OK, you’ve gotten advice and input. You’ve crafted your business plan. You’ve lined up the capital you need. Now, you have to make it official and file all of your paperwork so your business can get up and running. Here are my recommendations:
1. Starting Your Business in Ohio (2014 edition) – the Ohio Development Services Agency puts out a downloadable .pdf that covers a lot of the paperwork issues, including, among other topics. I recommend reading this to get yourself familiar with what you need to do:
- Business Name & Legal Structure
- Independent Contractor v. Employees
- Vendor’s License
- Licenses and Permits
2. Get the checklist – ODSA also provides a checklist for more than 250 different types of businesses, from starting an accounting firm to zoo. Simply go to Step 3 at business.ohio.gov/starting and see if the business you’re planning to do is listed there. Also get this to familiarize yourself with specifics.
3. Quick Start for Business Entry – once you have that information, I recommend first taking actions listed on the Ohio Secretary of State’s website. These apply to almost any business. They include:
- Registering with Secretary of State
- Getting your EIN Number
- Opening a Bank Account
- Contacting Ohio Dept. of Taxation
- Employers – New Hire Reporting Center, Workers’ Compensation, Job & Family Services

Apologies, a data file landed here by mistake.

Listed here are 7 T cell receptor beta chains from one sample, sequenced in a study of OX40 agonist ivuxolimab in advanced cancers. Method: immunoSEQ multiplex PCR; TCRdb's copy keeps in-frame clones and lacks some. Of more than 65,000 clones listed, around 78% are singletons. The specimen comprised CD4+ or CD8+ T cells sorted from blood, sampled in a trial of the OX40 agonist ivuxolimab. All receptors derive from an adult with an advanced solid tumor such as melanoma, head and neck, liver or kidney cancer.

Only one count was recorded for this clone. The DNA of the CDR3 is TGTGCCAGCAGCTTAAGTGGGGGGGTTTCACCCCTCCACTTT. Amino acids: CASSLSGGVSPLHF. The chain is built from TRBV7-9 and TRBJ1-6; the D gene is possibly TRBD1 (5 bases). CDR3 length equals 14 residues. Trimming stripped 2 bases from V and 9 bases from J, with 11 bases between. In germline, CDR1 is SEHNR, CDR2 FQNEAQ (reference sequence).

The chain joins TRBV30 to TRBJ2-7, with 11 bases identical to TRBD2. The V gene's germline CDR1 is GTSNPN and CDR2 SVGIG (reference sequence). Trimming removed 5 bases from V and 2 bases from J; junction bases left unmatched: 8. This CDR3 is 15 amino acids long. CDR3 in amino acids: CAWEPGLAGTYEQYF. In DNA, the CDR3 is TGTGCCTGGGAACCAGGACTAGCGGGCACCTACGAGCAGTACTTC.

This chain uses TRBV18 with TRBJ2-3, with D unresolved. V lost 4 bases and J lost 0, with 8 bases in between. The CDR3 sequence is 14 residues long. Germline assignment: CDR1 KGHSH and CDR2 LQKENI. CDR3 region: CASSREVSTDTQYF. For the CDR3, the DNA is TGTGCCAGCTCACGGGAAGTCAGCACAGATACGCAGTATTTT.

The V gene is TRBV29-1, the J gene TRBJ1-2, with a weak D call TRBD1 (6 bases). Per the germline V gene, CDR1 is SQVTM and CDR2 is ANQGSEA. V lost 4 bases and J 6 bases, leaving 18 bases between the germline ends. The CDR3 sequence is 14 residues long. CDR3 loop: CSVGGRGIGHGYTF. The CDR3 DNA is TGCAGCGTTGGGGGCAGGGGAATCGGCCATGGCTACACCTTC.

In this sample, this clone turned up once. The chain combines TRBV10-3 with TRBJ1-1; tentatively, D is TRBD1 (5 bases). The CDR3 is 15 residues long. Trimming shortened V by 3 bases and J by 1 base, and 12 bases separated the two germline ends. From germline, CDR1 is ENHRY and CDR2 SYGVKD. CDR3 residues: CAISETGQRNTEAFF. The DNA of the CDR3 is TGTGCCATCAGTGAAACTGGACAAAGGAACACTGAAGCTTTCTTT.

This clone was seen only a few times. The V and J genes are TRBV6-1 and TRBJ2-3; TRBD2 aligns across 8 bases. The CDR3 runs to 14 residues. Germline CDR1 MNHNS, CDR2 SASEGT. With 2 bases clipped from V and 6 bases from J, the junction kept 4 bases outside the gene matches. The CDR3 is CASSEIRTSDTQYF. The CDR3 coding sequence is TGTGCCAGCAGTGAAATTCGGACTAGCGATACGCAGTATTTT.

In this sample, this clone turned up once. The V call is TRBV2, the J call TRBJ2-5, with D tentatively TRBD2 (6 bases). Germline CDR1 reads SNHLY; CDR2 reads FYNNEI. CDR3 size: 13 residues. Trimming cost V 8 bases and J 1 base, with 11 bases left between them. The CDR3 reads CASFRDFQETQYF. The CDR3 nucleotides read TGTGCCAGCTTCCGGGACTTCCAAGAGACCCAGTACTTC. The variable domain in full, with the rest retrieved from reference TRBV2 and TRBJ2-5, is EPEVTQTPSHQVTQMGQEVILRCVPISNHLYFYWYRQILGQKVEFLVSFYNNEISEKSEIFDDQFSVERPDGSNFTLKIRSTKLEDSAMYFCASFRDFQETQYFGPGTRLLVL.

4. Licensing & Permits – the Ohio Business Gateway also has a listing of many of the professions and the licenses needed to perform them. This should complement what you found at the First Stop Business Connection as well (also housed at the Ohio Business Gateway.)
5. Seek Professional Help (maybe) – at this point I recommend considering whether you want to seek the assistance of a professional individual/firm to do a lot of the paperwork for you. It’s a little like your income taxes – you can do it yourself, but do you want to? Answer – it depends. You can also start with this as step one. The three main “paperwork partners” are going to be an attorney, accountant, and insurance agent. If you need additional specialists (e.g., patent attorneys), they can assist you with that as well. Some of the local specialists (and there are many good ones) who support SIEDC include Gordon Law Office, Supance & Howard, Meyer & Kerschner (attorneys), Lisa Young CPA (accountant) and United Insurance (insurance.)
6. Redo Starting a Business – Step 1 (advice) – you may want to run what you’re intending to do from a paperwork standpoint by the Small Business Development Center folks. Steve Auxter would be happy to help you with that.